When I reviewed Kokott AG’s Opinion in C-106/16 Polbud, I flagged that Ms Kokott concluded that the freedom of establishment provided for in Articles 49 and 54 TFEU only applies to an operation whereby a company incorporated under the law of one Member State transfers its statutory seat to another Member State with the aim of converting itself into a company governed by the law of the latter Member State, in so far as that company actually establishes itself in the other Member State, or intends to do so, for the purpose of pursuing genuine economic activity there. In other words she proposed a test along the lines suggested by Darmon AG in Daily Mail, but rejected by La Pergola AG in Centros.
The CJEU today held along La Pergola lines. It thus indeed facilitates forum /applicable (lex societatis) shopping (argument made also by Gillis Lindemans) for companies. The writing was very clearly on the wall when the Court (in Grand Chamber nota bene) started citing the old chestnuts of Daily Mail, Centros and Inspire Art. That no business is actually being conducted by Polbud in the host Member State is viewed by the court as irrelevant (at 37 ff). In the absence of harmonisation of EU law, the definition of the connecting factor that determines the national law applicable to a company or firm falls, in accordance with Article 54 TFEU, within the powers of each Member State (at 34).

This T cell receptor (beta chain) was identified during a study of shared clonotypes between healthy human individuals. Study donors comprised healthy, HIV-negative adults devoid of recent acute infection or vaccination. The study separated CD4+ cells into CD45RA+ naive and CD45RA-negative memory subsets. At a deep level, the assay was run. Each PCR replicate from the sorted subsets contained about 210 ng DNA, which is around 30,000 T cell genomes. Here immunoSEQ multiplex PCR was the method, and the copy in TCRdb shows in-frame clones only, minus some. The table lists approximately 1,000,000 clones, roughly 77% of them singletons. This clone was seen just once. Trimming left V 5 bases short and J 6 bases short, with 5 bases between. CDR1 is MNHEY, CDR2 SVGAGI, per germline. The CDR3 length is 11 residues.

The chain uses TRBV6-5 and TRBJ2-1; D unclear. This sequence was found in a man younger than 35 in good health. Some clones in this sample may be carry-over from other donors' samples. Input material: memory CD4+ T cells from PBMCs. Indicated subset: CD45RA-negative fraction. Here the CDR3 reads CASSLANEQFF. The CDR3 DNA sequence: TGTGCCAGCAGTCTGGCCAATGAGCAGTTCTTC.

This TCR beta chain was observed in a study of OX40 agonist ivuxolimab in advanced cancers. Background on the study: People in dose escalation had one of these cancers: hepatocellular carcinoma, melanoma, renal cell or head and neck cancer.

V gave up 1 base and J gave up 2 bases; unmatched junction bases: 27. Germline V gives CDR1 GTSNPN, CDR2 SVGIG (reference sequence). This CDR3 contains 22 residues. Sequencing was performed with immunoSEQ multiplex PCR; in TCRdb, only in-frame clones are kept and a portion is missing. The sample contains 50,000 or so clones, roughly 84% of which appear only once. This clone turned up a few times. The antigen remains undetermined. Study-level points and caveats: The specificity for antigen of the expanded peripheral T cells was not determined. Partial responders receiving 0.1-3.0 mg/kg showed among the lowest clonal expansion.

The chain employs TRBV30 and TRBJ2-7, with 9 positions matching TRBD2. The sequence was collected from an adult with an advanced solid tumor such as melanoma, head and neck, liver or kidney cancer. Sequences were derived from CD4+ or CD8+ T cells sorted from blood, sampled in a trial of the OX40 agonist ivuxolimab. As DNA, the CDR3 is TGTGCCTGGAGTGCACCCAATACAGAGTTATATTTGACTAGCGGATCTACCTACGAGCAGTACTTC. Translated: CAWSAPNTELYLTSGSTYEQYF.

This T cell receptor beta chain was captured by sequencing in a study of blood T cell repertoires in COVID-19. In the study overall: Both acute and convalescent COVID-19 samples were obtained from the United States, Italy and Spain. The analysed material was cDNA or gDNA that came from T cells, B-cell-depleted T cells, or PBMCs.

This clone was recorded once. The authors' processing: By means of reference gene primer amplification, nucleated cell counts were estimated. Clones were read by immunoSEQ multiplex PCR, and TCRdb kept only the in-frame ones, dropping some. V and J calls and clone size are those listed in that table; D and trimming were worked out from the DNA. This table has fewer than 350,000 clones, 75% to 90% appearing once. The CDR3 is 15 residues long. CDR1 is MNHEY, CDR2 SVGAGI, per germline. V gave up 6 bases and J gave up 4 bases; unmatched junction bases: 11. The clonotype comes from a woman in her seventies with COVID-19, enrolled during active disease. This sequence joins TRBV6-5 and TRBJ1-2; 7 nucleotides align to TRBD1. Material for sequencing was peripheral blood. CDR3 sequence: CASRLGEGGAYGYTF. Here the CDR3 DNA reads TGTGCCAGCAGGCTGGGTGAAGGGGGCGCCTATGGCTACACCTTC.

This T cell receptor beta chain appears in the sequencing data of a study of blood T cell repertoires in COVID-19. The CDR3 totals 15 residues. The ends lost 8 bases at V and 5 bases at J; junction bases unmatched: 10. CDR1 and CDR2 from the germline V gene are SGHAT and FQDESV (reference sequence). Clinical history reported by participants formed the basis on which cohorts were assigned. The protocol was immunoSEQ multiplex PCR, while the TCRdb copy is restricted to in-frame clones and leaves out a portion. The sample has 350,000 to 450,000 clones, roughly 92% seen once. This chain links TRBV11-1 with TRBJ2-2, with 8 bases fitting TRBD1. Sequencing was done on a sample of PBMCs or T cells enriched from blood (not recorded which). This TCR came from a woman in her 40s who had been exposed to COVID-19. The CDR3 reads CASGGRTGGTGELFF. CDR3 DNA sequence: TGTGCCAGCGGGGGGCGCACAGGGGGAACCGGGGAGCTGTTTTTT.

Freedom of establishment is applicable (third question); that freedom has been restricted (first question); and that restriction (transfer of the registered office of a company incorporated under the law of one Member State to the territory of another Member State, for the purposes of its conversion into a company incorporated under the law of the latter Member State, in accordance with the conditions imposed by the legislation of that Member State, is subject to the liquidation of the first company) is not justifiable (second question).
(Handbook of) EU Private international law, 2nd ed. 2016, Chapter 7.